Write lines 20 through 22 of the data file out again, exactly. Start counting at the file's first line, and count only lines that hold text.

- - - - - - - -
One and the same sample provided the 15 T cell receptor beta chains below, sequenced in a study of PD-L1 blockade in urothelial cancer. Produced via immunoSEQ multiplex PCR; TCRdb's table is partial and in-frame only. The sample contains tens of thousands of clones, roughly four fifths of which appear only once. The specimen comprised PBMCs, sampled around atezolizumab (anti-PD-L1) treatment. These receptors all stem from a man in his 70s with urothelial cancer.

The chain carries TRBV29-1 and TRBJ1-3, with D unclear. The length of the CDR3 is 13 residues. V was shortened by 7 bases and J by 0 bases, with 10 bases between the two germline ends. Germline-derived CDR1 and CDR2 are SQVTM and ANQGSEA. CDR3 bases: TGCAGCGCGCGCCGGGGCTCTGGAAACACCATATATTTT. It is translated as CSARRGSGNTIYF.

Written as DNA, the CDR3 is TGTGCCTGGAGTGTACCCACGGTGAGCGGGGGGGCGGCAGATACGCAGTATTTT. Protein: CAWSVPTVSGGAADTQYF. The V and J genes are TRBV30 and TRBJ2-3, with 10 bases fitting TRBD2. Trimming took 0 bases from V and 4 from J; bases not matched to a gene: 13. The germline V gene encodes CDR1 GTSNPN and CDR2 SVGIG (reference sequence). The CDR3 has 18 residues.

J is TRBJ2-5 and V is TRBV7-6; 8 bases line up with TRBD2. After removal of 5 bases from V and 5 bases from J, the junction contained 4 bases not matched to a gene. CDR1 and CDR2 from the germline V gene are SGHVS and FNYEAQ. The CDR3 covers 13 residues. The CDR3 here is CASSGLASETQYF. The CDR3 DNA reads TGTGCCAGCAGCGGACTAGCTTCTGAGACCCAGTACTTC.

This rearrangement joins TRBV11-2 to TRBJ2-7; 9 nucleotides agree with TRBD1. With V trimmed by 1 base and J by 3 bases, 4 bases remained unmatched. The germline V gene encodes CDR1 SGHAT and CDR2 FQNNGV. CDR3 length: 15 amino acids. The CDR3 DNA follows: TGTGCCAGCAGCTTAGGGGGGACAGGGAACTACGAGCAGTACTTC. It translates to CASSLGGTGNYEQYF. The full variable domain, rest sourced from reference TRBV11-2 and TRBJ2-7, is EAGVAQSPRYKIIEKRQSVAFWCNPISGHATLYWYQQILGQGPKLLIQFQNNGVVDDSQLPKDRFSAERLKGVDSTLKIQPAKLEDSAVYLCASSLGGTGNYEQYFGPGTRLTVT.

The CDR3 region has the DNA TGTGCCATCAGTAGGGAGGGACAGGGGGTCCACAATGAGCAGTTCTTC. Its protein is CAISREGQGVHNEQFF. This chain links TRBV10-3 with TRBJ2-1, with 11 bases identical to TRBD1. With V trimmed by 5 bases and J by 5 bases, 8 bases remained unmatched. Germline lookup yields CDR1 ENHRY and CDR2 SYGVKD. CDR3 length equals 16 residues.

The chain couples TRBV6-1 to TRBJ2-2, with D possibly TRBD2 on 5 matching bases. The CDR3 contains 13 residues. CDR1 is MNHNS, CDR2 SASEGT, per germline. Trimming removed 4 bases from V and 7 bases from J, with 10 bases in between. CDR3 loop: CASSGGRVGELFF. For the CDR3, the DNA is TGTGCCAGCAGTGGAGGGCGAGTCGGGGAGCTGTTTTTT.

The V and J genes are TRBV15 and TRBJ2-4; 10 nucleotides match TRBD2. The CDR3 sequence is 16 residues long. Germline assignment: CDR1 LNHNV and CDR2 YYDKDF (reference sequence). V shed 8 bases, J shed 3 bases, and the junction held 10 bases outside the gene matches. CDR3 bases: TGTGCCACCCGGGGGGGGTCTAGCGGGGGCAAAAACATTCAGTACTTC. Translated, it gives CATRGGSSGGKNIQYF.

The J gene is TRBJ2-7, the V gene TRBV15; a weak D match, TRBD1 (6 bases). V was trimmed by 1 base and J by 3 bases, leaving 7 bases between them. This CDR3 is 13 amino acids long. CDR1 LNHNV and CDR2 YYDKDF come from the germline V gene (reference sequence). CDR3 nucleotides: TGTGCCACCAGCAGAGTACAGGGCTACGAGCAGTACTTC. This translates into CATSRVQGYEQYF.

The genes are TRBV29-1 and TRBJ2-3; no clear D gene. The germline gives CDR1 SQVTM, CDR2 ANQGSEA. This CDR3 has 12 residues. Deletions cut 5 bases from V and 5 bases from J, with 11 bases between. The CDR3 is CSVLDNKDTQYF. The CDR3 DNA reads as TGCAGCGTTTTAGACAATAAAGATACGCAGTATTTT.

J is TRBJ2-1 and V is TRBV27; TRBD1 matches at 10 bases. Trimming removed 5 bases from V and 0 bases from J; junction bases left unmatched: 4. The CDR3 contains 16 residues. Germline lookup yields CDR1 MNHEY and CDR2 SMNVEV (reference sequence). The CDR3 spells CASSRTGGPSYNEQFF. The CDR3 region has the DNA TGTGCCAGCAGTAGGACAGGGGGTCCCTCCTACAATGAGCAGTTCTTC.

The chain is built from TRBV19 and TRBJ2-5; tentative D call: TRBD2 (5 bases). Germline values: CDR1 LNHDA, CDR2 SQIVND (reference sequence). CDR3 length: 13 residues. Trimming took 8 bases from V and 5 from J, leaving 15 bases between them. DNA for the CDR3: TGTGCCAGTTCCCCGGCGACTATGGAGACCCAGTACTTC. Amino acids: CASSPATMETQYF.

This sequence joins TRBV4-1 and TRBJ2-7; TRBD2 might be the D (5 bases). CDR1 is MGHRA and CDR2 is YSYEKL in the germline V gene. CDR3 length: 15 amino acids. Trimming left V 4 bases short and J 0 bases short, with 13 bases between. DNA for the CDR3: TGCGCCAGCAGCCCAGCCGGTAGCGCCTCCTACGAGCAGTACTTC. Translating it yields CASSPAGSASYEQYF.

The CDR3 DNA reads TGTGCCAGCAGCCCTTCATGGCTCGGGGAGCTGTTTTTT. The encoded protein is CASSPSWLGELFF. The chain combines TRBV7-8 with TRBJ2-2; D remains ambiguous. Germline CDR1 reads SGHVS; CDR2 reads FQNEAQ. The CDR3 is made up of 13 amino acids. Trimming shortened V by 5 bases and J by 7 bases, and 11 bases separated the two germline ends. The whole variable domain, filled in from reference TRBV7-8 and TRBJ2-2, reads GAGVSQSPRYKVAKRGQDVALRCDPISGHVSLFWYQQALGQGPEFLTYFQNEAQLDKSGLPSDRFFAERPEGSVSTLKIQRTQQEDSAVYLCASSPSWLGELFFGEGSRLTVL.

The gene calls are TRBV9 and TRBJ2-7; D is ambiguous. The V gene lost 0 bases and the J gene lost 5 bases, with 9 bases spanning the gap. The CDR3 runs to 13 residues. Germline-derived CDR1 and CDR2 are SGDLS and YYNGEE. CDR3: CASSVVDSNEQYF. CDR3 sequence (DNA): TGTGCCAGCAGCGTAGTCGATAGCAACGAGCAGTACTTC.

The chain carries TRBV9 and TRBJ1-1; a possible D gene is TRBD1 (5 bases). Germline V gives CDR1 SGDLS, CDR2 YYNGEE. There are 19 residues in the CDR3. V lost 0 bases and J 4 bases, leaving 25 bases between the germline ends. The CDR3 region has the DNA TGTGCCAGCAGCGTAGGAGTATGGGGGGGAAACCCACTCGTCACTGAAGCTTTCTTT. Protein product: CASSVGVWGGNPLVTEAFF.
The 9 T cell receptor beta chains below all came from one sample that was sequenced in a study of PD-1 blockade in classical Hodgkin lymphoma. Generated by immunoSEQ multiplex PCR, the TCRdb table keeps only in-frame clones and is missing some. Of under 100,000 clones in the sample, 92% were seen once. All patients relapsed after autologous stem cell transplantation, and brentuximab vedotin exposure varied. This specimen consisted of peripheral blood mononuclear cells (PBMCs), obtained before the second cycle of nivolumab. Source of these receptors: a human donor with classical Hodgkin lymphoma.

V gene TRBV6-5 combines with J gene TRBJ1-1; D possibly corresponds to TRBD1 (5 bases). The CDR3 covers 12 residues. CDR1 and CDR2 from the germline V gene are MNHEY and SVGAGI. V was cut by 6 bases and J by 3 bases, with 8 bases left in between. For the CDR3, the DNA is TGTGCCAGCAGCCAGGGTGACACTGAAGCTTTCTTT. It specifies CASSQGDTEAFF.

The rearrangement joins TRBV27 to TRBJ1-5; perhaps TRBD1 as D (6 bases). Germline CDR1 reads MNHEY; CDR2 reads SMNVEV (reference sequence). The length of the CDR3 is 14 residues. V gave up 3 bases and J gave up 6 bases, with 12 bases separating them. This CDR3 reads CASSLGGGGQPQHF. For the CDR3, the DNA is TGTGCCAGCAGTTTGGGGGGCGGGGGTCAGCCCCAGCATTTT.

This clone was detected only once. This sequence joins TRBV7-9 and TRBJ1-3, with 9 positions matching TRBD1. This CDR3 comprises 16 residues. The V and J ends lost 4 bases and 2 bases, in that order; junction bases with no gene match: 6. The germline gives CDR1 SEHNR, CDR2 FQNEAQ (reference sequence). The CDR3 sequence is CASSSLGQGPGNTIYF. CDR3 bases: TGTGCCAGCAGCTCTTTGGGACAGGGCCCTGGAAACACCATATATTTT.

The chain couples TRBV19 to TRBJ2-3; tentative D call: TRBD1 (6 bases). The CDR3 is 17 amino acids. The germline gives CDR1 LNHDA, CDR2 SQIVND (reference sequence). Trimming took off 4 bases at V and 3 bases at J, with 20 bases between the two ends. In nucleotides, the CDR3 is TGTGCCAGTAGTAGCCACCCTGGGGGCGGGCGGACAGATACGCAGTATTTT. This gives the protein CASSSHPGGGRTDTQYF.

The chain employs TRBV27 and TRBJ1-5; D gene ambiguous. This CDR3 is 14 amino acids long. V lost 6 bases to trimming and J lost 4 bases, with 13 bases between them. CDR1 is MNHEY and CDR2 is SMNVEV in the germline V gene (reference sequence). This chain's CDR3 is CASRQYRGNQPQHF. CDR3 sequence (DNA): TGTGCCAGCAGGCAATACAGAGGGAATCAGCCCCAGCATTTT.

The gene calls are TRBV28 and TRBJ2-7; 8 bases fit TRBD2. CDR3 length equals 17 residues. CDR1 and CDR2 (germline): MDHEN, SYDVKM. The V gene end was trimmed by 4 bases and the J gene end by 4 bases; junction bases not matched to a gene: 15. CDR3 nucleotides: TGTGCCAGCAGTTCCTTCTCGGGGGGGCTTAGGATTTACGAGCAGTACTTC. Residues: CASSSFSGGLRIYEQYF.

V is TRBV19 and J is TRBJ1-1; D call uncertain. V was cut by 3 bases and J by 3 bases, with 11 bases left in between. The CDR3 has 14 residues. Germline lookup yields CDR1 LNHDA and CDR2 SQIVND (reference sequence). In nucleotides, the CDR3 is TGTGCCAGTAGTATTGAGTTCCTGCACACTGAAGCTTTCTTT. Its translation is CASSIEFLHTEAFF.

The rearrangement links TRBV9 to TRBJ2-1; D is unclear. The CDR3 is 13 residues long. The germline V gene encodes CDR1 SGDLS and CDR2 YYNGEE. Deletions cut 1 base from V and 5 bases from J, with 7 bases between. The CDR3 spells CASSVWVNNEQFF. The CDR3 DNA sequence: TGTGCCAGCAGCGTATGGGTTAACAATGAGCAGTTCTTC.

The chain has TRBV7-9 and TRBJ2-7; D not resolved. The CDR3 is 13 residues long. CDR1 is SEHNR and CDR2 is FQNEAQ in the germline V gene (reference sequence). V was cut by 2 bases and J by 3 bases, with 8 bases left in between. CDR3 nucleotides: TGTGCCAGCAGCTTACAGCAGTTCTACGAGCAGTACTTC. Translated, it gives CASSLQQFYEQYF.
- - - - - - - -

This clone was detected only once. This sequence joins TRBV7-9 and TRBJ1-3, with 9 positions matching TRBD1. This CDR3 comprises 16 residues. The V and J ends lost 4 bases and 2 bases, in that order; junction bases with no gene match: 6. The germline gives CDR1 SEHNR, CDR2 FQNEAQ (reference sequence). The CDR3 sequence is CASSSLGQGPGNTIYF. CDR3 bases: TGTGCCAGCAGCTCTTTGGGACAGGGCCCTGGAAACACCATATATTTT.

The chain couples TRBV19 to TRBJ2-3; tentative D call: TRBD1 (6 bases). The CDR3 is 17 amino acids. The germline gives CDR1 LNHDA, CDR2 SQIVND (reference sequence). Trimming took off 4 bases at V and 3 bases at J, with 20 bases between the two ends. In nucleotides, the CDR3 is TGTGCCAGTAGTAGCCACCCTGGGGGCGGGCGGACAGATACGCAGTATTTT. This gives the protein CASSSHPGGGRTDTQYF.

The chain employs TRBV27 and TRBJ1-5; D gene ambiguous. This CDR3 is 14 amino acids long. V lost 6 bases to trimming and J lost 4 bases, with 13 bases between them. CDR1 is MNHEY and CDR2 is SMNVEV in the germline V gene (reference sequence). This chain's CDR3 is CASRQYRGNQPQHF. CDR3 sequence (DNA): TGTGCCAGCAGGCAATACAGAGGGAATCAGCCCCAGCATTTT.